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Wrong Rosemary Menard?

Rosemary Menard

Water Director

City of Santa Cruz

HQ Phone:  (831) 420-5055

Direct Phone: (831) ***-****direct phone

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I agree to the Terms of Service and Privacy Policy. I understand that I will receive a subscription to ZoomInfo Community Edition at no charge in exchange for downloading and installing the ZoomInfo Contact Contributor utility which, among other features, involves sharing my business contacts as well as headers and signature blocks from emails that I receive.

City of Santa Cruz

809 Center Street Room 102

Santa Cruz, California,95060

United States

Company Description

The City of Santa Cruz's Climate Action Program was established in 2007 to create and implement a comprehensive plan to meet the City's community-wide greenhouse gas reduction goals. Please explore our web pages to find out what we are doing and how you can jo...more

Background Information

Employment History

Dept. Of Water Resources


Water Resoures Department Director

Washoe County Sheriff's Office


Various Senior Leadership Postions

City of Portland Water Bureau


Affiliations

Management Partners Inc.

Special Advisor


EPA

Representative


Education

bachelor's degree

zoology

University of Washington


long-term Water Conservation Master Plan

development


master's degree

public administration

same institution


Web References(74 Total References)


M

www.managementpartners.com [cached]

Rosemary Menard


scwd2 Desalination Program | Documents | In the News

scwd2desal.org [cached]

The council OK'd Water Director Rosemary Menard's request to hire 15 temporary, full-time workers to beef up customer service, public outreach, monitoring and appeals of fines for overuse.
Menard anticipates asking for an additional $330,000 from July to the end of October - which marks the start of the next rainy season - for a total six-month budget of $1 million. The money will come from general ratepayer funds, some of which were set aside for administrative projects and studies. Menard recommended using $350,000 in a separate account designated for the now-stalled desalination project to hire a Colorado-based consulting firm to perform technical studies for the Water Supply Advisory Committee appointed by the council to make recommendations for managing drinking water sources and possibly generating new ones. Menard said she chose Stratus Consulting because the firm had been selected for an economic study last year that was never undertaken.


scwd2 Desalination Program | Documents | In the News

scwd2desal.org [cached]

Director Rosemary Menard called online meters a "high priority" during May's budget hearings.
"I'm probably getting three or four emails a day from people who think we could be doing that today. Actually, I wish that we could, because in these circumstances, it would be really wonderful for people to have access to that information," Menard said.


scwd2 Desalination Program | Documents | In the News

scwd2desal.org [cached]

Goddard and city Water Director Rosemary Menard went before the council to ask that the city extend its seven-month water rationing program on a month-to-month basis, even as the season turns to dark days and potentially increased rainfall.


scwd2 Desalination Program | Documents | In the News

scwd2desal.org [cached]

Rosemary Menard has her work cut out for her as she steps into the role of water director for the City of Santa Cruz.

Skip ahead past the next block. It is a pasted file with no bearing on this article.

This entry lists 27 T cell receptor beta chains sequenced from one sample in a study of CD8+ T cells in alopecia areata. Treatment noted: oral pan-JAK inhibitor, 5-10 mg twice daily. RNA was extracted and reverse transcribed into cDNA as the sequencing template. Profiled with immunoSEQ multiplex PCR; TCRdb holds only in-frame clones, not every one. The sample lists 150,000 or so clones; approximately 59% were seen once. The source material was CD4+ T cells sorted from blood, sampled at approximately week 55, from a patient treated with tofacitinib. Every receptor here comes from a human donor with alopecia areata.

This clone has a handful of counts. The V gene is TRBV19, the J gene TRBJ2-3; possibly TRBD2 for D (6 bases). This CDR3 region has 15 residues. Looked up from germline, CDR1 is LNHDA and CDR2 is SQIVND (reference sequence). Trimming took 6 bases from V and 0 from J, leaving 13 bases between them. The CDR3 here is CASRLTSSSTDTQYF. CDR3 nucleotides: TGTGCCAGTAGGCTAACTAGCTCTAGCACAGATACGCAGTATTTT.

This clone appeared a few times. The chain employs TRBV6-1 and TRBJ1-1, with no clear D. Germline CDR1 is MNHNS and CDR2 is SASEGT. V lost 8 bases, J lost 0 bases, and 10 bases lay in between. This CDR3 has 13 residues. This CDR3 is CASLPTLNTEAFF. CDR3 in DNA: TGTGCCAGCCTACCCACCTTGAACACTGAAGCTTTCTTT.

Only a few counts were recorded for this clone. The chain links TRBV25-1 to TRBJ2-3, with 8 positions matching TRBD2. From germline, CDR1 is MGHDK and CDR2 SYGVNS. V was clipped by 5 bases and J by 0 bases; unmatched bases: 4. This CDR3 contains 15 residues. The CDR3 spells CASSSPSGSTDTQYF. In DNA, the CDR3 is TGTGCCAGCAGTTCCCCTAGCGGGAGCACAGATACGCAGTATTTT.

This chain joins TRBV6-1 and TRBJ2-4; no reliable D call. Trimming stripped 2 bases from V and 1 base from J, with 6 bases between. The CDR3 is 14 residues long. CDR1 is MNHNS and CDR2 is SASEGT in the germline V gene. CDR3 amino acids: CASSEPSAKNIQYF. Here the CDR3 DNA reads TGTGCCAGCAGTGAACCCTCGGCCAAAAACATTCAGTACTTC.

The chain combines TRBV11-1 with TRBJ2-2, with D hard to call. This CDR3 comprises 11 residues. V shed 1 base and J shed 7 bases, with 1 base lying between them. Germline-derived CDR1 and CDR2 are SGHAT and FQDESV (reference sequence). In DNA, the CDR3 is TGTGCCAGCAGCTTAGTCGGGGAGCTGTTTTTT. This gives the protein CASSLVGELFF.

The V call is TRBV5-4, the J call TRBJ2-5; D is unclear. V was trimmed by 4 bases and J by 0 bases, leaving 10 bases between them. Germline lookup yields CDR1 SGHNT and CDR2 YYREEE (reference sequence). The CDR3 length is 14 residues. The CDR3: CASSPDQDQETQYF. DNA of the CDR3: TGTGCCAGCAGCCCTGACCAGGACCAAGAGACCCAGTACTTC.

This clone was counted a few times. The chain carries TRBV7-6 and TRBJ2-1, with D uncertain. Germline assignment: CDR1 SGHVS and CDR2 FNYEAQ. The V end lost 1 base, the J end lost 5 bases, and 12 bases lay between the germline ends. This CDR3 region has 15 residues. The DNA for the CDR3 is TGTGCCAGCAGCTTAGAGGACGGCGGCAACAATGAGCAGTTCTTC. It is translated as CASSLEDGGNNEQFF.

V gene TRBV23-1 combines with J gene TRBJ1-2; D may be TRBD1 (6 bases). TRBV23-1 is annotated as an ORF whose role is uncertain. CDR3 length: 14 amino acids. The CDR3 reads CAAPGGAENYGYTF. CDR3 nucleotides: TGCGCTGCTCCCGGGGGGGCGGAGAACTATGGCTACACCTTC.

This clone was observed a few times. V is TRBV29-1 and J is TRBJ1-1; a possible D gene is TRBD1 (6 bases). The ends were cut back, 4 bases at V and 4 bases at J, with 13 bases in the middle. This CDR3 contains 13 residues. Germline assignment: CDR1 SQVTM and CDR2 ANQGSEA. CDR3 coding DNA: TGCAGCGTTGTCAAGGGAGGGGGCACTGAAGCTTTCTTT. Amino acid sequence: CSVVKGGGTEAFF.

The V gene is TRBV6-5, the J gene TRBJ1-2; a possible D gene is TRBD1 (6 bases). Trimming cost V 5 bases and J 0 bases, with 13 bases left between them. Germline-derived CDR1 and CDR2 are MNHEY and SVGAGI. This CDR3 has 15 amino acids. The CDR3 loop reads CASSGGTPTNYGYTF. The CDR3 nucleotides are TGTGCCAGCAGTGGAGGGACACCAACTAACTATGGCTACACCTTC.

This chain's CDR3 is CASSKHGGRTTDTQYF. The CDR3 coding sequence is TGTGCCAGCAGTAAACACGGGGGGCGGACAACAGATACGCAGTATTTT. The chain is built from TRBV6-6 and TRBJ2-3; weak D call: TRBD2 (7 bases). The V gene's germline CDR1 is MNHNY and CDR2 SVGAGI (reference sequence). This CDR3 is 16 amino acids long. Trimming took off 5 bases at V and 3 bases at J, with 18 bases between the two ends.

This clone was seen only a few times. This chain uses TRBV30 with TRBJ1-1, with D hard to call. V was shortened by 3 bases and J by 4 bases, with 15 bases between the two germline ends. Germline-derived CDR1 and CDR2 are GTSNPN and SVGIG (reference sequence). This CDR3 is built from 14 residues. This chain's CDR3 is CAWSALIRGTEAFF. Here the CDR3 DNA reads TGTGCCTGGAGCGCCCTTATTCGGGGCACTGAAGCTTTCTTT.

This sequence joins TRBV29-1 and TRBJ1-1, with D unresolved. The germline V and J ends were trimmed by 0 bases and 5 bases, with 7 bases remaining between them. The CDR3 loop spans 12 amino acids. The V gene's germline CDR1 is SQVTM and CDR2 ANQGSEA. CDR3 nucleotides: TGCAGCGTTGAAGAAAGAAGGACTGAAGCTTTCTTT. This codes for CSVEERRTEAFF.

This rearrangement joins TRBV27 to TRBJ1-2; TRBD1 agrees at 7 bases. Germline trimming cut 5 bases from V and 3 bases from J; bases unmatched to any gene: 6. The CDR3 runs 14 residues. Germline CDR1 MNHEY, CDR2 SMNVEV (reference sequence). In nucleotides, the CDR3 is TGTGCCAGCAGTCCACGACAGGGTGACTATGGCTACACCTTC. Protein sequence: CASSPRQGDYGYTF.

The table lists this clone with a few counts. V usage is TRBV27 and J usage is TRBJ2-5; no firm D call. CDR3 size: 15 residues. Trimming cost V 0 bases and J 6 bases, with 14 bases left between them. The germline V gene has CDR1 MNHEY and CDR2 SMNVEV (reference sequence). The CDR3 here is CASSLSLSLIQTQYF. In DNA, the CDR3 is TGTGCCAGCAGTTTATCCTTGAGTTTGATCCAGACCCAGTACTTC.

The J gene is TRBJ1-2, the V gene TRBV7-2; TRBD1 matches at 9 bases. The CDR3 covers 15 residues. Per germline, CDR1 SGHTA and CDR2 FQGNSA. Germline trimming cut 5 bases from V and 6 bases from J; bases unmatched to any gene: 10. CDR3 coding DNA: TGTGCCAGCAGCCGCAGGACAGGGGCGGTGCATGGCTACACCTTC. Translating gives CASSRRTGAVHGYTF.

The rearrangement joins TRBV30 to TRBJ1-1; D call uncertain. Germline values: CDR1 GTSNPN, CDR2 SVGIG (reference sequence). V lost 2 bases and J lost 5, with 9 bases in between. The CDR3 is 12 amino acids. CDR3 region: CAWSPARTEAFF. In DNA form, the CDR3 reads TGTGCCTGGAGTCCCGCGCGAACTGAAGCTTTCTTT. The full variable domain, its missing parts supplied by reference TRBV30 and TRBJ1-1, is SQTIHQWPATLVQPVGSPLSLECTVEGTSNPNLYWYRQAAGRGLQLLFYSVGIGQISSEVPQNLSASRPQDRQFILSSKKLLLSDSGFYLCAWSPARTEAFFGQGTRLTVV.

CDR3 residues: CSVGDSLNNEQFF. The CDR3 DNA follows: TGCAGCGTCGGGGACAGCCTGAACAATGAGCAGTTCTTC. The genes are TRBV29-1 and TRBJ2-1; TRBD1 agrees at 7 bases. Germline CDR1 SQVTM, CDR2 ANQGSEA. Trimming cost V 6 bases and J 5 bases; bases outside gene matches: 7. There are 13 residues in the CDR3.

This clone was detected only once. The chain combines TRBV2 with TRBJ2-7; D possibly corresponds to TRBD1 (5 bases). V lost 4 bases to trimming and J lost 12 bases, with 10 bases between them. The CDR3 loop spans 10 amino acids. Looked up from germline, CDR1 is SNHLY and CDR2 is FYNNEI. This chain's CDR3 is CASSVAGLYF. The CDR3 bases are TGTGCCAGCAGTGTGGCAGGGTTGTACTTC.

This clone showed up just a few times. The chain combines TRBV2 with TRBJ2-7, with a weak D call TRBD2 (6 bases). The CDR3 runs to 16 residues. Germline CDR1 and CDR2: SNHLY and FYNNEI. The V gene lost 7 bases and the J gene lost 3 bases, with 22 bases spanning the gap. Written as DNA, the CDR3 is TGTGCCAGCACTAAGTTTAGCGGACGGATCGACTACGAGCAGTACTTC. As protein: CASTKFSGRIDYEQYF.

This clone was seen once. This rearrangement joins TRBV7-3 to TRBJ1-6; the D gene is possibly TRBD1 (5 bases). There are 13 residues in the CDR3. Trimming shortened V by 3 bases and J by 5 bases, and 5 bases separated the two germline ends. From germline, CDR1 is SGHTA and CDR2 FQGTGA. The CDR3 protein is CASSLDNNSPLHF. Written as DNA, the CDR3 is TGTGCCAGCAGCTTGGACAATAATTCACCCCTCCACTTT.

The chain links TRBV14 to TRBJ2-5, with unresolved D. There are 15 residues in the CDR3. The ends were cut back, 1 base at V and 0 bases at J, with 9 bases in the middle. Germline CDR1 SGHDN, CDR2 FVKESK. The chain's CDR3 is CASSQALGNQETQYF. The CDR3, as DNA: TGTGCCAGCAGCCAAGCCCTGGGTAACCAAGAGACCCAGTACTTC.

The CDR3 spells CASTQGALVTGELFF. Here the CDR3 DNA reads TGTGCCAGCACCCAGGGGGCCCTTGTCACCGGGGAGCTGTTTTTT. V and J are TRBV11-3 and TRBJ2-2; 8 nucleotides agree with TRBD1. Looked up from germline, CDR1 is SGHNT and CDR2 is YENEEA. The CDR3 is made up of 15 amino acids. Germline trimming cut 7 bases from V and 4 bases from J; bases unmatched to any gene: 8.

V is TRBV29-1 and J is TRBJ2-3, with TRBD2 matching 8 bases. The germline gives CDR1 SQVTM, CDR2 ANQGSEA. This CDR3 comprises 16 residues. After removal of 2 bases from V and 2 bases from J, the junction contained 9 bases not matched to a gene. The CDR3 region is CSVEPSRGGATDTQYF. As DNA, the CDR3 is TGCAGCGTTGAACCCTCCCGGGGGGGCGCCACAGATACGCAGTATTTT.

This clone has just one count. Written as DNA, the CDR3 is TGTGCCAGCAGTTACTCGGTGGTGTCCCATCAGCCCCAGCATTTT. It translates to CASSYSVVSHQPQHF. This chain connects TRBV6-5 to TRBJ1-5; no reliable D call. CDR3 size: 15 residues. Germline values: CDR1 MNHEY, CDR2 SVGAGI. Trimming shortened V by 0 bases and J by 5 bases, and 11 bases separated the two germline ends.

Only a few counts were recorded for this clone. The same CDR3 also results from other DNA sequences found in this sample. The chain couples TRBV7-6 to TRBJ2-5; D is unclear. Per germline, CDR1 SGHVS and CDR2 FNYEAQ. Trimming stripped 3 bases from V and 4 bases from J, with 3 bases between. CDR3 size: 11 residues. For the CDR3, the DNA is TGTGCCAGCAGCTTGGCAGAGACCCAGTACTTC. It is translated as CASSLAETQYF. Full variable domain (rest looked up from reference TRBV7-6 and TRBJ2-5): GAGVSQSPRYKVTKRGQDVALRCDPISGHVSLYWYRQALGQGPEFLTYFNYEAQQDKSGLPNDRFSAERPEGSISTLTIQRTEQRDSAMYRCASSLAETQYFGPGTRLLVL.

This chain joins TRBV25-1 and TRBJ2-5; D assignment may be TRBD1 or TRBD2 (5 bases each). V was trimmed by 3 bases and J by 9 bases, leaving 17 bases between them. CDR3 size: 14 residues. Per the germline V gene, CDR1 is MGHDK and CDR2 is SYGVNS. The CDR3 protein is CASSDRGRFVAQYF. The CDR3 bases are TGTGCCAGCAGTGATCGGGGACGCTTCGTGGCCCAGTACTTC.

Menard fills the vacancy left by Bill Kocher, a vocal proponent of desalination who had served as the city's water director since 1986. Menard comes to the city in the wake of contentious discussion over desalination as well as what meteorologists have declared to be the driest January in California on record. Gov. Jerry Brown declared a drought emergency for the state, and municipalities throughout California face looming water shortages. Menard sat down with Good Times on a recent Monday afternoon in her still-being-unpacked office on Locust Street, just a week after she arrived in her new position. Coincidentally, it was just a day after the area saw some much-needed rain, though the 0.4 inches that fell then didn't make much of an impact on our significant watershed depletion, Menard says. "We need about a foot of rain in order to get the watershed saturated," she explains, pushing a strand of shoulder-length hair from her face. A week after Menard started the job, the city's Water Commission voted to recommend increasing a Stage 1 Water Alert to a Stage 3 Water Alert. Should the city council vote for the increase at its Feb. 11 meeting, which takes place after this issue goes to press, customer water limits will be implemented and financial penalties will be meted out for exceeding them. The change would increase conservation from a voluntary 5 percent to a mandatory 25 percent. The city lists a number of ways residents can conserve on its website, cityofsantacruz.com. As water director, Menard will oversee a department that serves 90,000 customers in the Santa Cruz and Live Oak areas, during a time when the city has ramped up efforts to include residents in water supply discussions. That includes the pending formation of a citizens' water supply advisory committee, among other outreach procedures. The drought will be a major priority in the weeks and months to come. "We need to ensure we are managing our resources effectively," Menard says. "I've been around enough and seen enough to know that having a fresh set of eyes is often an asset, but I've been very impressed by the quality of and the knowledge of the staff here." City officials announced Menard's hiring on Jan. 16. "We are very pleased to have Ms. Menard come aboard at a critical point in our water supply discussions," City Manager Martin Bernal said in a press release. Though new to Santa Cruz, Menard is no stranger to the greater San Francisco Bay Area, having grown up in San Leandro. Her parents still live there, in the house she grew up in. She is now adjusting to Santa Cruz after a stint in Reno, living in a furnished vacation rental in Seabright as she gets her bearings. Most recently she served as director of community services and water resources for Washoe County in Nevada. Prior to that, she held similar positions in Seattle and Portland. She earned a bachelor's degree in zoology from the University of Washington and, years later, earned a master's degree in public administration from the same institution. Her move from biology to public policy is largely attributed to an internship she did with a Seattle city councilmember's office. As part of that position, she had to evaluate the budget for the Seattle water department and got to know many people within that division. That led to a position as the water conservation manager for the City of Seattle. "From there, I've had a lot of opportunities to grow as a manager and develop my skills," as well as provide municipalities with leadership and her expertise in problem solving, she says. Though the new gig brings numerous challenges, Menard says that is a big part of the appeal for her. "Here is a really great opportunity to really use those skills," she says. Menard says education on water conservation and maintaining an informed populace will be key focal points of her work. "Figuring out how to become partners with the community is one of the challenges we have to address," says Menard. "That's one of the things I'd really like to work on-I would expect to have a lot of interaction with the water supply committee-though I don't know entirely what it's going to look like [yet]." Having been in the position as water director for a short time, Menard says she is still in the assessment process. "It's extremely important to be data-driven and not jump to conclusions," she says, adding that she imagines the next couple of months to be something of a learning and listening tour. She emphasizes that a major part of the messaging will be that everyone needs to do their part to conserve water. She and department staff will be working with the current framework for water shortage planning and finding ways to adapt it to the current conditions. That will likely involve looking at ways to incentivize and encourage conservation, while also looking at possibilities of penalization. "Everyone needs to be looking at whatever they can do," she says. "I'm looking forward to getting to know the community and working really collaboratively to address the issues we have," Menard says.